View From Butler Street
View From Butler Street

This project is a home designed for an eye surgeon who is also a photographer, and a teacher. The couple, who were married as the project was under construction, needed a place to live where their children could come visit.  The site is located along a busy blue-collar Pittsburgh street that runs along the Allegheny River, connecting the city to its suburbs. There was an existing home on the property built in the 1920’s with a substantial concrete block base that was in good shape; but the two story wood structure above was falling to pieces.  We found the base to be particularly interesting because the original steel-framed windows were still in place and because the interior had once been used as a bootleg distillery!  The house is on an extremely steep site, perched between the street and a railroad line far below.


Our intent was to respond to the site context and to create a set of memorable experiences.  Our first decision was to preserve the masonry ground floor of the existing home but demolish – and subsequently rebuild – the insubstantial 2×4 framed building above.  The second was to design a bridge with metal grating that would allow Bob and Cyd to park on the project third floor, which is level with the street. This strategy has allowed us to preserve the existing site by planting all around the building, including under the bridge!  The third was to open the new construction as much as possible to the river view.  The fourth was to clad the new building volumes in Cor10 steel, providing a colorful, tough, industrial look that relates to Pittsburgh’s storied past.


Building an up-side-down house in which you access the building via a bridge, park on the street-adjacent roof, and then walk downstairs to reach the quieter living spaces below, created special structural challenges that we addressed in a variety of ways. The bridge structure and metal grating is steel, the concrete garage floor is supported with steel beams and joists, and the existing foundations are supported by mini-piles on three sides. Still the cost of this solution in total was somewhat less expensive than the driveway would have been, and much more interesting!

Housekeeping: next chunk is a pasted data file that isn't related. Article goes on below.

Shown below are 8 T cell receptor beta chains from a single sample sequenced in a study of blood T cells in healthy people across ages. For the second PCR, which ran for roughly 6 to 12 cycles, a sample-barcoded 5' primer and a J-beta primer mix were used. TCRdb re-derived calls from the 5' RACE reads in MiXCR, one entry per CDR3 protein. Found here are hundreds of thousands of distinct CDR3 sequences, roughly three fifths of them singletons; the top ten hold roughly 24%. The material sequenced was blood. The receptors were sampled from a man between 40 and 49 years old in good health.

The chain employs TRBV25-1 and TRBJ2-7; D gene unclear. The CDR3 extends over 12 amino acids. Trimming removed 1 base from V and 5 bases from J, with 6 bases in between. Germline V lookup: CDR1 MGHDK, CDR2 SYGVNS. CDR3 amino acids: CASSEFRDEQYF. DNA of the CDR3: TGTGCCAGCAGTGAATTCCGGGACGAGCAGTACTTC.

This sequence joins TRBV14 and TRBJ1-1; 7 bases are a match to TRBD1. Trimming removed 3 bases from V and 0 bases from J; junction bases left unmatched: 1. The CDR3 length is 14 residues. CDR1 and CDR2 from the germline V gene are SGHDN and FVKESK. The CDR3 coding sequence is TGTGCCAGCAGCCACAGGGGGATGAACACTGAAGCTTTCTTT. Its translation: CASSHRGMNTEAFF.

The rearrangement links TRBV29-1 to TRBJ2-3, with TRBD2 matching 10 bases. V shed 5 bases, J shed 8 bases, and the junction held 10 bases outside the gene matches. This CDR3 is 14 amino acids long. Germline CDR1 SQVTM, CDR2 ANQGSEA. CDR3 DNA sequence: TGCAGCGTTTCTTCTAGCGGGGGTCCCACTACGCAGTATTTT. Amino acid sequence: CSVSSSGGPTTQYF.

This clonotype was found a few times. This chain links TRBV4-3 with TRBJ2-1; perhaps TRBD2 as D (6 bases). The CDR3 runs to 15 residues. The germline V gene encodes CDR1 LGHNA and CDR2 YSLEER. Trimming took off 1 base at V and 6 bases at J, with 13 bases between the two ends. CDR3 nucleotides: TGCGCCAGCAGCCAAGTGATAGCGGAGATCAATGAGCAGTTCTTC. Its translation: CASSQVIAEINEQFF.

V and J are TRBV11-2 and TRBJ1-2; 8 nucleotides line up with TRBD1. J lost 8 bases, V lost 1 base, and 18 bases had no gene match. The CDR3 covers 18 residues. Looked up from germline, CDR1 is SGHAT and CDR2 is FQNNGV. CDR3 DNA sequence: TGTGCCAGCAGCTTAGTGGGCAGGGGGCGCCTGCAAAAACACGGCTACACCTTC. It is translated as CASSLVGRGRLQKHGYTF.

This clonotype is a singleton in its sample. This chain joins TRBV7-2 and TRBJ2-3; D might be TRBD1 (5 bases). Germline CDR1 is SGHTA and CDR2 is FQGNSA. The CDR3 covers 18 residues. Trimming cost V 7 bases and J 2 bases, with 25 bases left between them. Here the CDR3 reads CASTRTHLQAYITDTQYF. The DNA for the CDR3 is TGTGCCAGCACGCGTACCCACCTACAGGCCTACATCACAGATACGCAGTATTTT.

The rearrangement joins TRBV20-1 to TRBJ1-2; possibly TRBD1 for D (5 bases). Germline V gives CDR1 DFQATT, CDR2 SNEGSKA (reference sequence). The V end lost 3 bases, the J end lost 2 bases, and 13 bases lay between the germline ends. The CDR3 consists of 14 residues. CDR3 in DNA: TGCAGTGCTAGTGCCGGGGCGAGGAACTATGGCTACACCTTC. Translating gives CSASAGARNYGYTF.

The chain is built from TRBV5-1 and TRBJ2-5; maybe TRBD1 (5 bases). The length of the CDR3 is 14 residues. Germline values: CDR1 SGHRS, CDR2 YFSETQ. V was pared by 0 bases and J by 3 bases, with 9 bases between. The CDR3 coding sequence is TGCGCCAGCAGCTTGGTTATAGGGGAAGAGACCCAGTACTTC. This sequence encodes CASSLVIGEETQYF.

Our intent was to preserve the ground floor block base as precisely as possible. “Let new be new and old be old,” is our motto. We liked that this private soundproof mass would contain the bedrooms. However, most of the existing steel windows would not open and of course they were not insulated. We made the decision to remove the glass but carefully preserve the frames and install a secondary, interior-side, inward opening window system.


We combined a self-adhering sheet waterproofing membrane with furring strips and a storefront system snap-cap to create an affordable, innovative rainscreen system that resembles wood slats. To the best of our knowledge we are the first to use a snap-cap in this way!


Many thanks to contractor, John Cummings, structural engineer, Chris Kim, and talented interior designer, Lauren Levant, for their important contributions to this team effort on the Allegheny River!